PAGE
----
James Michael Hare

...hare-brained ideas from the realm of software development...
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Welcome to my blog! I'm a Sr. Software Development Engineer in the Seattle area, who has been performing C++/C#/Java development for over 20 years, but have definitely learned that there is always more to learn!

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Little Wonders

Little Wonders


C#/.NET Little Pitfalls: Implicit Zero To Enum Conversion

C# is a wonderful language for modern programming.  While everything in C# has a reason and a place, occasionally there are things that can be confusing for a developer who isn’t aware of what is happening behind the scenes. This is another post in the Little Pitfalls series where I explore these issues; an index of the Little Wonders and Little Pitfalls posts is here.

Many times, we create overloaded methods or constructors to allow them to accept different kinds of data.  Further, there are times that we may accept object when any value will do.  This works well (aside from boxing/unboxing concerns for value types), but if you have an overload that accepts object and one that takes an enum, and you pass a constant expression of 0, where does it go?

The Pitfall: Constant zero-value expressions are special

Let’s use a contrived example of a messaging framework where you can either construct messages with a specific payload, or construct a “basic” message which will have one of an enumerated set of “standard” payloads.  For example, let’s say we allow these basic messages:

   1: public enum BasicMessage
   2: {
   3:     Ack,
   4:     Heartbeat,
   5: }

And we allow for a Message to be constructed either using an object, or from a BasicMessage:

   1: public class Message
   2: {
   3:     public string Detail { get; private set; }
   5:     public Message(object messageDetail)
   6:     {
   7:         Detail = messageDetail.ToString();
   8:     }
  10:     public Message(BasicMessage messageType)
  11:     {
  12:         switch (messageType)
  13:         {
  14:             case BasicMessage.Ack:
  15:                 Detail = "Acknowledgement";
  16:                 break;
  18:             case BasicMessage.Heartbeat:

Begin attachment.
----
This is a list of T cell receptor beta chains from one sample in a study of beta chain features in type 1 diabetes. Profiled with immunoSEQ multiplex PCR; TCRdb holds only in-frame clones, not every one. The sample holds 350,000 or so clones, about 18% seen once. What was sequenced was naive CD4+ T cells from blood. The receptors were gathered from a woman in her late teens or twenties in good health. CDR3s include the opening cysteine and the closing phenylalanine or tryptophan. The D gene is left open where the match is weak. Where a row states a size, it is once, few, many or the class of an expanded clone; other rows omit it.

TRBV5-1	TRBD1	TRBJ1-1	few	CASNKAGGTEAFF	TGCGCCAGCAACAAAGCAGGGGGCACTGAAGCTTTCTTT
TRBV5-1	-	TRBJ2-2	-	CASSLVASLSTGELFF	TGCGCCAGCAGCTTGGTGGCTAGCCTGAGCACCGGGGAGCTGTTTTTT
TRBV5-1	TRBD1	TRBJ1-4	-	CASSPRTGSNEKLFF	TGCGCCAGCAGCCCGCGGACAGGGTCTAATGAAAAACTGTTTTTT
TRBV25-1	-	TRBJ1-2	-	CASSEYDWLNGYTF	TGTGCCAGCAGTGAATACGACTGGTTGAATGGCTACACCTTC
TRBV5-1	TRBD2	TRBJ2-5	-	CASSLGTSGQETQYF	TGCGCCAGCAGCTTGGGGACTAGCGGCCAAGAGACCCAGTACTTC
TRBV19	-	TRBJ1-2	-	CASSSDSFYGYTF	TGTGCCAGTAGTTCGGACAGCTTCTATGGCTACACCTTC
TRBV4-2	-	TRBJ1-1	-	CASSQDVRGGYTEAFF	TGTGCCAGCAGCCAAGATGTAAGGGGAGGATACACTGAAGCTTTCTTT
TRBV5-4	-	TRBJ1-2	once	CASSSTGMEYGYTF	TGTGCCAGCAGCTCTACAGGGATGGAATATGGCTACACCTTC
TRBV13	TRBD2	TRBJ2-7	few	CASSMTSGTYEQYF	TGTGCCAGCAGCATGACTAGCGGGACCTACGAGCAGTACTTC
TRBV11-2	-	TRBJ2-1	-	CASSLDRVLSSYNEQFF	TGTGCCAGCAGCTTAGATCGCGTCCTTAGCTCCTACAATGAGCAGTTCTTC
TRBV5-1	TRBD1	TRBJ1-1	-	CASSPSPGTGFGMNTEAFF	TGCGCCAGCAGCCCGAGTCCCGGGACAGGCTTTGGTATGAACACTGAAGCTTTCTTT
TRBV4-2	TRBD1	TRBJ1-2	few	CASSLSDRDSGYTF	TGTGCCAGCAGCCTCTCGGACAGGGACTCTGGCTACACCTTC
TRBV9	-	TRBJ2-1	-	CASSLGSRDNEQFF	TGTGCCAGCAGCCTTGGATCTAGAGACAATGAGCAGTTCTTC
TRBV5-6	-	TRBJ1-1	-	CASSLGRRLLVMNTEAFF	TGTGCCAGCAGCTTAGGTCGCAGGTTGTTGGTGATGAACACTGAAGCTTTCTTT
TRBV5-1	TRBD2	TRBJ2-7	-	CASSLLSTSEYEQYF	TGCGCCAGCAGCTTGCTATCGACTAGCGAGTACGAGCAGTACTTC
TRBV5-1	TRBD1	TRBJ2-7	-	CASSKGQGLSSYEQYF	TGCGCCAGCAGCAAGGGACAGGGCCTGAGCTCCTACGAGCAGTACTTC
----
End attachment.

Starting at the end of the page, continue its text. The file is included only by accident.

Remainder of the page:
19:                 Detail = "Heartbeat";
  20:                 break;
  22:             default:
  23:                 Detail = "Unknown";
  24:                 break;
  25:         }
  26:     }
  27: }

Seems fine, right?  So if we had something like:

   1: // Detail will be "This is a test message."
   2: var m1 = new Message("This is a test message.");
   4: // Detail will be "3.1415927"
   5: var m2 = new Message(3.1415927);
   7: // Detail will be "Acknowledgement"
   8: var m3 = new Message(BasicMessage.Ack);
  10: Console.WriteLine(m1.Detail);
  11: Console.WriteLine(m2.Detail);
  12: Console.WriteLine(m3.Detail);

Everything looks fine and dandy.  We see the output:

   1: This is a test message
   2: 3.1415927
   3: Acknowledgement

So it seems that our overloads work and we are able to handle both our special BasicMessage enumeration, and any other object, which will use the ToString() result on that object for the message details.  It all sounds straightforward, but what if we had this:

   1: // We'd expect Detail to be "0"
   2: var m4 = new Message(0);
   4: Console.WriteLine(m4.Detail);

We’d expect to get a “0”, but we don’t, we get “Acknowledgement” instead.  What happened?

Well, it happens that any (well, nearly any – depending on .NET version) constant zero expression has an implicit conversion to any enum.  In short, this means that .NET prefers to implicitly convert the 0 above into BasicMessage instead of an object.  This is all according to the language specs which state:

An implicit enumeration conversion permits the decimal-integer-literal 0 to be converted to any enum-type and to any nullable-type whose underlying type is an enum-type. In the latter case the conversion is evaluated by converting to the underlying enum-type and wrapping the result.